Indeed, presenting Kashmir’s historical struggle for self-determination as an “Islamist insurgency” helps India present itself as a victim of terrorism rather than as a perpetrator of state violence.
As new scholarship, as well as Kashmiri intellectuals on the ground, has made clear, Kashmiris are demanding an end to the Indian military occupation of their land and the right to determine their own future. Self-determination was promised to them by the government of India itself at the time of Partition and recognised by the international community in several UN Security Council resolutions, including UNSC Resolution 47 (1948).
Shockingly, there is no mention of the fact that Kashmir remains the largest militarily occupied territory in the world. Over 700,000 Indian soldiers forcefully control and surveil a population of eight million.
There is also no mention in the editorial of the emergency laws, like Armed Forces Special Powers Act, that give overarching powers to the Indian military to kill and arrest individuals and destroy personal property. Tens of thousands of Kashmiris have been killed, thousands remain in jails, and thousands more have been forcibly disappeared. As the New York Times itself reported two years ago, Indian soldiers had fully or partially blinded hundreds of Kashmiri youth, who had demonstrated the Indian state’s highly disproportionate response to protests.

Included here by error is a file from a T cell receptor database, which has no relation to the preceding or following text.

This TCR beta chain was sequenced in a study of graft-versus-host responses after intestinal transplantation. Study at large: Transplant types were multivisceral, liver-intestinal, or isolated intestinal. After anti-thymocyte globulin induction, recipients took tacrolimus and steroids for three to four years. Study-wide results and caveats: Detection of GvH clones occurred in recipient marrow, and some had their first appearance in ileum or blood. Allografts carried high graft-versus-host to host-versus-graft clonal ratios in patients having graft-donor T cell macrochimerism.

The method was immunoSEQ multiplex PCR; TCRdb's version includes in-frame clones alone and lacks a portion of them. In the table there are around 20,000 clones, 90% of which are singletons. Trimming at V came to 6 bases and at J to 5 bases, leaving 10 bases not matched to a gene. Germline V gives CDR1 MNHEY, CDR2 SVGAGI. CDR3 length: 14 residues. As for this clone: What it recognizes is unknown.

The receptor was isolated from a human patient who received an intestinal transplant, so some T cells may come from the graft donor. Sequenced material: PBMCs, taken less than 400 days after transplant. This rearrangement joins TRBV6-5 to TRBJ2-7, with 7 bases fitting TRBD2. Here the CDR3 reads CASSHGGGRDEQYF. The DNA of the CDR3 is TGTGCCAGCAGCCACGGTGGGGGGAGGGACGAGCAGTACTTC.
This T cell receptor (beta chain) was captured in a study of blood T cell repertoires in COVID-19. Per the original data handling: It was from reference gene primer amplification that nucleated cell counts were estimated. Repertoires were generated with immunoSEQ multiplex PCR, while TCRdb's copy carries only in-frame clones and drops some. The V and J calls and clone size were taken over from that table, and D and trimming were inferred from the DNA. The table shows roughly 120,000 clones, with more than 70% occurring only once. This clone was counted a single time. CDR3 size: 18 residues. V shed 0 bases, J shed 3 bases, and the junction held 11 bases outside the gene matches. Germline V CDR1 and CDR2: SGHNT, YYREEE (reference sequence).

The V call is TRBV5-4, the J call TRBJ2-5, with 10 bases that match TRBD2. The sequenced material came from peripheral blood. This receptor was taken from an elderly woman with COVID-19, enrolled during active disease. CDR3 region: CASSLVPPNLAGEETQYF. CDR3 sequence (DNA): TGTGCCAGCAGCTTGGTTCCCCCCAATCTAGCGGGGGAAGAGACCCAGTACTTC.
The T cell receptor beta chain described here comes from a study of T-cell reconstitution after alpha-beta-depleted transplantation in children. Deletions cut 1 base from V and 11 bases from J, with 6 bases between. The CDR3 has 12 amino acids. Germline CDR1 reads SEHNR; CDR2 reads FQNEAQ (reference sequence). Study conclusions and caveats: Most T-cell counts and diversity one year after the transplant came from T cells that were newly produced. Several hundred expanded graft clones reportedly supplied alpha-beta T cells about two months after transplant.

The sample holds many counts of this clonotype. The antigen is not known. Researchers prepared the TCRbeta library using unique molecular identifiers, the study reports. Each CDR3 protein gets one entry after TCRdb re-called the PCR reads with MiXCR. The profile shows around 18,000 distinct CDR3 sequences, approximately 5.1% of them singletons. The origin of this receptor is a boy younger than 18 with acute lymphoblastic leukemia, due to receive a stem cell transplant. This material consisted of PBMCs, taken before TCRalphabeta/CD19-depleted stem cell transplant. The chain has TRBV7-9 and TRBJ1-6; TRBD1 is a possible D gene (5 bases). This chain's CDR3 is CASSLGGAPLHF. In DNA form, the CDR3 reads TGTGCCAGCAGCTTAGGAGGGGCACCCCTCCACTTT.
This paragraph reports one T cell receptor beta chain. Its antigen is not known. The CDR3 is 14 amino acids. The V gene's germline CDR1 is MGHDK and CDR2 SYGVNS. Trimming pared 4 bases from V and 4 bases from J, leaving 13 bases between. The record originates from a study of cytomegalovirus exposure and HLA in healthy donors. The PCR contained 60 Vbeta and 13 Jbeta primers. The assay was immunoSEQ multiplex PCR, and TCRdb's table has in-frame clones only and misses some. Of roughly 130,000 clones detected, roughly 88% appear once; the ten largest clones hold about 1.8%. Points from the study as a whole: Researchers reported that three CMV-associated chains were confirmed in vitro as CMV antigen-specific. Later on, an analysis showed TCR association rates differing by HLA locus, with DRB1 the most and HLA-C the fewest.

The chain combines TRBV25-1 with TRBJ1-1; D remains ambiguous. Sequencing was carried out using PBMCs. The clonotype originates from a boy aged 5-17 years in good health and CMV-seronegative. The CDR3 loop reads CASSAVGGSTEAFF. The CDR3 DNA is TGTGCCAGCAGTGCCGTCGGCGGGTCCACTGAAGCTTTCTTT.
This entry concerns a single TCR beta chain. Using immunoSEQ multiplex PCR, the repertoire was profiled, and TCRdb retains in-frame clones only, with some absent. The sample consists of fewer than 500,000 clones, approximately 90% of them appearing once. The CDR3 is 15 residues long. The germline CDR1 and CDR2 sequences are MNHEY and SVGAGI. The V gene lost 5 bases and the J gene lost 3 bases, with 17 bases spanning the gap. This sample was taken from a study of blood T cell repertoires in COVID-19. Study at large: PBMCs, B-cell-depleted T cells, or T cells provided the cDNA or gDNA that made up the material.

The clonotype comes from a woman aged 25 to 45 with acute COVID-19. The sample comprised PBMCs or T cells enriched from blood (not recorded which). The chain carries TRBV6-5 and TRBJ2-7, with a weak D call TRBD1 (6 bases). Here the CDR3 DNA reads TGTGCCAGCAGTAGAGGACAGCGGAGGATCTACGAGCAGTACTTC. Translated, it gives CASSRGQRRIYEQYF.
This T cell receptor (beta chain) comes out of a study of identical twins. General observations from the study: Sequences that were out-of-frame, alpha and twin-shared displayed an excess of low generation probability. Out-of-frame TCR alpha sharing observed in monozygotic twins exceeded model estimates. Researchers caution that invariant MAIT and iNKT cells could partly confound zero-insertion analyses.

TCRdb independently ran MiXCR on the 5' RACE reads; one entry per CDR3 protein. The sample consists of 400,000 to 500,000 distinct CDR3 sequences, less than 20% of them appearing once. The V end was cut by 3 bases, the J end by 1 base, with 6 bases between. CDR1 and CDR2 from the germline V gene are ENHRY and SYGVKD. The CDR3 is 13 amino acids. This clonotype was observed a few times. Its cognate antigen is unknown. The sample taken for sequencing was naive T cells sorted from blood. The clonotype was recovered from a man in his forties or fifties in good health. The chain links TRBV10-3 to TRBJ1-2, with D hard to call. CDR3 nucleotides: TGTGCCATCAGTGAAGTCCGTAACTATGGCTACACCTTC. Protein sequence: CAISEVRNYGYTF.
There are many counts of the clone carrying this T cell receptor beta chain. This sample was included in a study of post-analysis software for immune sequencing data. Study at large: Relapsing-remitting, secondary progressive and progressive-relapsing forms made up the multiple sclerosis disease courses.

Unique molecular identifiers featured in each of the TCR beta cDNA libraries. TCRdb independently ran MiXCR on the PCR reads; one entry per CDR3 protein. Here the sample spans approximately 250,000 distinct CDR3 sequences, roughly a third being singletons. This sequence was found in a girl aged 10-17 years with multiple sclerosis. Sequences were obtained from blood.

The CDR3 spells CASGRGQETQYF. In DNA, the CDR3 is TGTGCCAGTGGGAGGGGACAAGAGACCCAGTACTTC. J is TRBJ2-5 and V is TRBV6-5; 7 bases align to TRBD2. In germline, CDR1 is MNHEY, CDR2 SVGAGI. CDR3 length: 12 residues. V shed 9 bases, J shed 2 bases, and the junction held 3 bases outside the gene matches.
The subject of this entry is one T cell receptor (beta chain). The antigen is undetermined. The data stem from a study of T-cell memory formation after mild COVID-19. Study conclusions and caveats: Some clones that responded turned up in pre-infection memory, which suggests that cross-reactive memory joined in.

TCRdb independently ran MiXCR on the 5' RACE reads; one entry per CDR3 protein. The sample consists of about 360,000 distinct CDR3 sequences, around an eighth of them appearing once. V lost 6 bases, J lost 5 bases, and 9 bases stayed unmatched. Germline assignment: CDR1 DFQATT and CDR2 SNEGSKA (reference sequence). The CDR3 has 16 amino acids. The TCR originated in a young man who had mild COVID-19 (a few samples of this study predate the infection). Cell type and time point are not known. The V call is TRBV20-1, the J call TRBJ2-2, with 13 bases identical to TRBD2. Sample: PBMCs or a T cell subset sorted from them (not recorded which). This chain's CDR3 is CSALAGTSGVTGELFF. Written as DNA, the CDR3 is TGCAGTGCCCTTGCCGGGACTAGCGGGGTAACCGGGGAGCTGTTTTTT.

It should be known by now that the intractability of the conflict is not a result of Kashmiri resistance to the occupation; rather, it is the result of the occupation itself.
It is in this larger context that the editorial extolling India’s ostensible “ceasefire” comes as a shock. The ceasefire simply is supposed to put a temporary halt to military operations against armed rebels, but it does nothing to ease the extraordinary burden of the occupation on the daily lives of Kashmiris.
The repression against political dissent, and everyday threats to the safety and security of Kashmiri lives, continues. The Indian government has refused to acknowledge the basic demands of Kashmiris, including demilitarisation of public spaces, the release of political prisoners, or bringing violators of human rights to justice.
Most fundamentally, Indian leaders refuse to recognise the right to self-determination of Kashmiris. Instead, Indian nationalist parties use the Kashmiri issue to rouse nationalist sentiment in India and to gain electoral advantage.
The overwhelming sentiment in Kashmir has been that there should be peace between India and Pakistan. Any effort on the two sides towards dialogue is welcomed.
But despite the long history of interstate and Track II dialogues, Kashmiris are painfully aware that often such efforts yield little relief from the military occupation in Kashmir. It is time to move beyond seeing the solution to the Kashmiri question as a factor of India-Pakistan dialogue and instead recognise the primacy of Kashmiris in solving it.
The views expressed in this article are the authors’ own and do not necessarily reflect Al Jazeera’s editorial stance.